NEW BRITAIN - If there was a way to paint with song, than the New Britain Museum of American Art became the canvas over the weekend.
CitySingers of Hartford performed “Artistry of Music” for a large crowd in the NBMAA’s Stanley Works Center Sunday. The group paired visual art from the museum’s current exhibitions with a capella arrangements of music, projecting high-resolution images on a screen to accompany each piece.
Landscape paintings by John Denison Crocker and Jean McQuillan inspired a pairing with American folk classic “Shenandoah”, which tells of a rolling river out west.
“We’re trying to bring different arts together and make them alive for people,” said Pamela Rose Vollinger, president of CitySingers’ Board of Directors.
Artistic and Music Director Suzanne Gates worked closely with NBMAA Collections Manager Keith Gervase to create the program.
“There are works here in the museum that fit very well with pieces we wanted to sing,” Gates explained.
American artists including Thomas Hart Benton were coupled with American composers such as George Gershwin.
Gershwin’s “Got Plenty o’ Nothin’” concluded the program as Benton’s “Arts of the City” appeared on screen. His Arts of Life in America murals debuted in the 1930s, depicting everyday activities during the Great Depression.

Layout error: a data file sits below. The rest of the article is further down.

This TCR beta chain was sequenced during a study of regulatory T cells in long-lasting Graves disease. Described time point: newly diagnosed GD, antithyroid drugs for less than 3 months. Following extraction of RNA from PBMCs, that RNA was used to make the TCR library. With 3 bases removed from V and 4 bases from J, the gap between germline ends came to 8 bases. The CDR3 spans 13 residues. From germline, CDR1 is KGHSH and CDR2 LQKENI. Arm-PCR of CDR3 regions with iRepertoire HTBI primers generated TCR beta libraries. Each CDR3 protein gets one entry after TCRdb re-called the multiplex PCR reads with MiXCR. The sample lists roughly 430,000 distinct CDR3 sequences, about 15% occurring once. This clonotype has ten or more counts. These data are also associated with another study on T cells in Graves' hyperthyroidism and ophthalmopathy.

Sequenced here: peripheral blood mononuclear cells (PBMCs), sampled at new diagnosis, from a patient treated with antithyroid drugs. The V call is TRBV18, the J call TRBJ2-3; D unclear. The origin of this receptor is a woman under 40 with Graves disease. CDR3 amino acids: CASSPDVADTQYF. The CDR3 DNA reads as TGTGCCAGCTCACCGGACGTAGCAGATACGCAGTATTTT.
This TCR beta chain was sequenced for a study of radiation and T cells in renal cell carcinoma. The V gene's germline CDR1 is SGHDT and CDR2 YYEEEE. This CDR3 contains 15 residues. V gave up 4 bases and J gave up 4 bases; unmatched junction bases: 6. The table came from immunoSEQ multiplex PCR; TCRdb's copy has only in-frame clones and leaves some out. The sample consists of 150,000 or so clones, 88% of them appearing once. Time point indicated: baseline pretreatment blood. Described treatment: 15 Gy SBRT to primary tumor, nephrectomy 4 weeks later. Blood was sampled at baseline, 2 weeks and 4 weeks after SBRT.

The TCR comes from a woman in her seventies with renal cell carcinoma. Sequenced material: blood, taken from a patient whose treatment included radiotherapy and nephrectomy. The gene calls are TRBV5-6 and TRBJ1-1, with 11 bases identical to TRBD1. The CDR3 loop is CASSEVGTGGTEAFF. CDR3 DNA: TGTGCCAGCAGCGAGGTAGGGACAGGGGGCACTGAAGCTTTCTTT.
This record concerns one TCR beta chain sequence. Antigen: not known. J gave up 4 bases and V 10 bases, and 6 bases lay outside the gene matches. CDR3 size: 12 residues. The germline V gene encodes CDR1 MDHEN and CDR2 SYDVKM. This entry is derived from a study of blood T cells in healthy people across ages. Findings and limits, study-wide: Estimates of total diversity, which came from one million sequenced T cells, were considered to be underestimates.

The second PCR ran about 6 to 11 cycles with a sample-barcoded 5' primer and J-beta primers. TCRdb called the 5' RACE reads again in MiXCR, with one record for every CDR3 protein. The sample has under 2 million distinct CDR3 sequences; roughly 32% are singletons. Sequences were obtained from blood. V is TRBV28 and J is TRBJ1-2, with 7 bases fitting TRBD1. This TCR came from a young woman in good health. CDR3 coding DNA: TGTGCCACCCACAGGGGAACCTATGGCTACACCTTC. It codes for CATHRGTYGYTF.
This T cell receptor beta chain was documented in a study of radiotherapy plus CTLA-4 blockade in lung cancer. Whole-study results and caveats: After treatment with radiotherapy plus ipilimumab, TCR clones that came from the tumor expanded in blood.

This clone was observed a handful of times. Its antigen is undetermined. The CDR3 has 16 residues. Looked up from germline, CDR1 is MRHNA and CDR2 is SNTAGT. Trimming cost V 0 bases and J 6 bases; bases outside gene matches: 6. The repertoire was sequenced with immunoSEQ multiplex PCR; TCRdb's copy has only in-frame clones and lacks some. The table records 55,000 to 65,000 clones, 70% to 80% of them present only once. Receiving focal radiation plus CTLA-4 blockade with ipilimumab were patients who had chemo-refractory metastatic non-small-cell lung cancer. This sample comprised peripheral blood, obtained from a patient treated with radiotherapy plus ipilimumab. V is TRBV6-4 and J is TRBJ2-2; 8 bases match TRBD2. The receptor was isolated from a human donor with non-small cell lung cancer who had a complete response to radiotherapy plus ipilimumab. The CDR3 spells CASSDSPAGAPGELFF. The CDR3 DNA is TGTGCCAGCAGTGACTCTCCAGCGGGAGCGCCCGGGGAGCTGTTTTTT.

Benton’s “Arts of the South & West” was also featured, alongside Gwyneth Walker’s “This Train.”
America’s founding virtues of freedom and hard work, depicted in works like Charles Frederick Naegele’s “Farmer with Pumpkin” (1890) were brought to life by pieces like “The Emigrant Song” and “Workin’ for the Dawn of Peace.”
Concert attendees took in the sights and sounds while following along in their program booklets, which briefly described each pairing, shared lyrics and offered background on the artists.
“If you’ve been here before you know what a treasure this museum is,” Gates said. “This is also our last performance of the season so it’s very special for us.”
The audience was asked to hold their applause until the end, to make seamless the transition from each song and artwork to the next.
The chamber choir’s program was typical of its musical expressions, which span time, cultures and styles. Its founding members met while studying at Trinity College in Hartford, before deciding to give their passion a purpose. The group is celebrating 30 years together this year.
Newington resident Eric Loveland has been performing with CitySingers for at least eight years. His wife Athina sat in the audience Sunday.
“His parents Ken and Karen are also in the group so it’s become a family affair,” she pointed out. “I enjoy coming to listen. They really do a wonderful job.”
CitySingers’ next performance is not until Dec. 15 at the Enfield Congregational Church. “Nowell!” will also take the stage at the First Church of Christ in West Hartford Dec. 16 and 22.
Erica Drzewiecki can be reached at 860-801-5097 or email@example.com.